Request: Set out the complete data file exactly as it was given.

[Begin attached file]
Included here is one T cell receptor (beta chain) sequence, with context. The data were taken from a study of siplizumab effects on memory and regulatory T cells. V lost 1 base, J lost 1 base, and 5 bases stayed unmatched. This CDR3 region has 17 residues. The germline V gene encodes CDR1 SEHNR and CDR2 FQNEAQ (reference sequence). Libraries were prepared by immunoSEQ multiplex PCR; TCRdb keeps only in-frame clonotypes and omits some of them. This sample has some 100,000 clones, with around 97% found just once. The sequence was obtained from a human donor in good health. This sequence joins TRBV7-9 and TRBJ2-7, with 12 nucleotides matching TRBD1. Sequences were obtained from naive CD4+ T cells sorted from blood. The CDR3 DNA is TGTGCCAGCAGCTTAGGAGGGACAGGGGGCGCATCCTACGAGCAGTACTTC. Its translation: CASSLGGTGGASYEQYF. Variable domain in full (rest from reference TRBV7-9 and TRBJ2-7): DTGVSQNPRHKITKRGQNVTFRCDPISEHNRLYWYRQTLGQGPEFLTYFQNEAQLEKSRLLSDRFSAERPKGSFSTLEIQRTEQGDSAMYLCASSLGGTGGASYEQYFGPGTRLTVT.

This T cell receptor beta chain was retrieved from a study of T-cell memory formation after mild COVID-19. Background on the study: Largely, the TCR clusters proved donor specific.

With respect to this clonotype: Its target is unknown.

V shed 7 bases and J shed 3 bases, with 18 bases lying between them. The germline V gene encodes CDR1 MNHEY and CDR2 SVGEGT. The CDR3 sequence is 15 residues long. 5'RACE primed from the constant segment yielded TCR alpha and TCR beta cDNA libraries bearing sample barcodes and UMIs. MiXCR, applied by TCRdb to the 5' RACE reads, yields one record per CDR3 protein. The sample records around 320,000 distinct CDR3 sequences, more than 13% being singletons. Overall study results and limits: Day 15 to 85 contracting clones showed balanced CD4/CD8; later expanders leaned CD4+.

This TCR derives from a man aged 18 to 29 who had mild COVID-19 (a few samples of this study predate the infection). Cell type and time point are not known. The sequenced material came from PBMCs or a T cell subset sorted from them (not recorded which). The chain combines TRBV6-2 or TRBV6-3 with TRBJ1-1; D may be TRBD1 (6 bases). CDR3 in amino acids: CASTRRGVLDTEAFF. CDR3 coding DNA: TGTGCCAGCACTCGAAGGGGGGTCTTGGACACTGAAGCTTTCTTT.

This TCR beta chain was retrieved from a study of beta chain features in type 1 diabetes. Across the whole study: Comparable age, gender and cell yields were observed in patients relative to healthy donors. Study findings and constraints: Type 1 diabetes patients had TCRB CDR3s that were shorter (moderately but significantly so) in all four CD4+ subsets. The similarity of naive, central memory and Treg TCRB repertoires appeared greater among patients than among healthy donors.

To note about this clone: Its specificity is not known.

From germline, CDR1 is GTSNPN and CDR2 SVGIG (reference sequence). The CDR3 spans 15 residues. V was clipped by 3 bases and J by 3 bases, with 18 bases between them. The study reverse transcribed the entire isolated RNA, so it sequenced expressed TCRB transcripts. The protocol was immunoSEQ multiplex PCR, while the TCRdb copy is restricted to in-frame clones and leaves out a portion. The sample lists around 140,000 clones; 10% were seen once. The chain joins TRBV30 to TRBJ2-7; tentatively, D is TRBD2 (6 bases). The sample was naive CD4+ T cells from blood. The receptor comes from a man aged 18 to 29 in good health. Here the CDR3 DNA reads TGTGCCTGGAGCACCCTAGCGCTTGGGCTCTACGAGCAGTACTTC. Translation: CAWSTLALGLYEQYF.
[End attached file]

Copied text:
Included here is one T cell receptor (beta chain) sequence, with context. The data were taken from a study of siplizumab effects on memory and regulatory T cells. V lost 1 base, J lost 1 base, and 5 bases stayed unmatched. This CDR3 region has 17 residues. The germline V gene encodes CDR1 SEHNR and CDR2 FQNEAQ (reference sequence). Libraries were prepared by immunoSEQ multiplex PCR; TCRdb keeps only in-frame clonotypes and omits some of them. This sample has some 100,000 clones, with around 97% found just once. The sequence was obtained from a human donor in good health. This sequence joins TRBV7-9 and TRBJ2-7, with 12 nucleotides matching TRBD1. Sequences were obtained from naive CD4+ T cells sorted from blood. The CDR3 DNA is TGTGCCAGCAGCTTAGGAGGGACAGGGGGCGCATCCTACGAGCAGTACTTC. Its translation: CASSLGGTGGASYEQYF. Variable domain in full (rest from reference TRBV7-9 and TRBJ2-7): DTGVSQNPRHKITKRGQNVTFRCDPISEHNRLYWYRQTLGQGPEFLTYFQNEAQLEKSRLLSDRFSAERPKGSFSTLEIQRTEQGDSAMYLCASSLGGTGGASYEQYFGPGTRLTVT.

This T cell receptor beta chain was retrieved from a study of T-cell memory formation after mild COVID-19. Background on the study: Largely, the TCR clusters proved donor specific.

With respect to this clonotype: Its target is unknown.

V shed 7 bases and J shed 3 bases, with 18 bases lying between them. The germline V gene encodes CDR1 MNHEY and CDR2 SVGEGT. The CDR3 sequence is 15 residues long. 5'RACE primed from the constant segment yielded TCR alpha and TCR beta cDNA libraries bearing sample barcodes and UMIs. MiXCR, applied by TCRdb to the 5' RACE reads, yields one record per CDR3 protein. The sample records around 320,000 distinct CDR3 sequences, more than 13% being singletons. Overall study results and limits: Day 15 to 85 contracting clones showed balanced CD4/CD8; later expanders leaned CD4+.

This TCR derives from a man aged 18 to 29 who had mild COVID-19 (a few samples of this study predate the infection). Cell type and time point are not known. The sequenced material came from PBMCs or a T cell subset sorted from them (not recorded which). The chain combines TRBV6-2 or TRBV6-3 with TRBJ1-1; D may be TRBD1 (6 bases). CDR3 in amino acids: CASTRRGVLDTEAFF. CDR3 coding DNA: TGTGCCAGCACTCGAAGGGGGGTCTTGGACACTGAAGCTTTCTTT.

This TCR beta chain was retrieved from a study of beta chain features in type 1 diabetes. Across the whole study: Comparable age, gender and cell yields were observed in patients relative to healthy donors. Study findings and constraints: Type 1 diabetes patients had TCRB CDR3s that were shorter (moderately but significantly so) in all four CD4+ subsets. The similarity of naive, central memory and Treg TCRB repertoires appeared greater among patients than among healthy donors.

To note about this clone: Its specificity is not known.

From germline, CDR1 is GTSNPN and CDR2 SVGIG (reference sequence). The CDR3 spans 15 residues. V was clipped by 3 bases and J by 3 bases, with 18 bases between them. The study reverse transcribed the entire isolated RNA, so it sequenced expressed TCRB transcripts. The protocol was immunoSEQ multiplex PCR, while the TCRdb copy is restricted to in-frame clones and leaves out a portion. The sample lists around 140,000 clones; 10% were seen once. The chain joins TRBV30 to TRBJ2-7; tentatively, D is TRBD2 (6 bases). The sample was naive CD4+ T cells from blood. The receptor comes from a man aged 18 to 29 in good health. Here the CDR3 DNA reads TGTGCCTGGAGCACCCTAGCGCTTGGGCTCTACGAGCAGTACTTC. Translation: CAWSTLALGLYEQYF.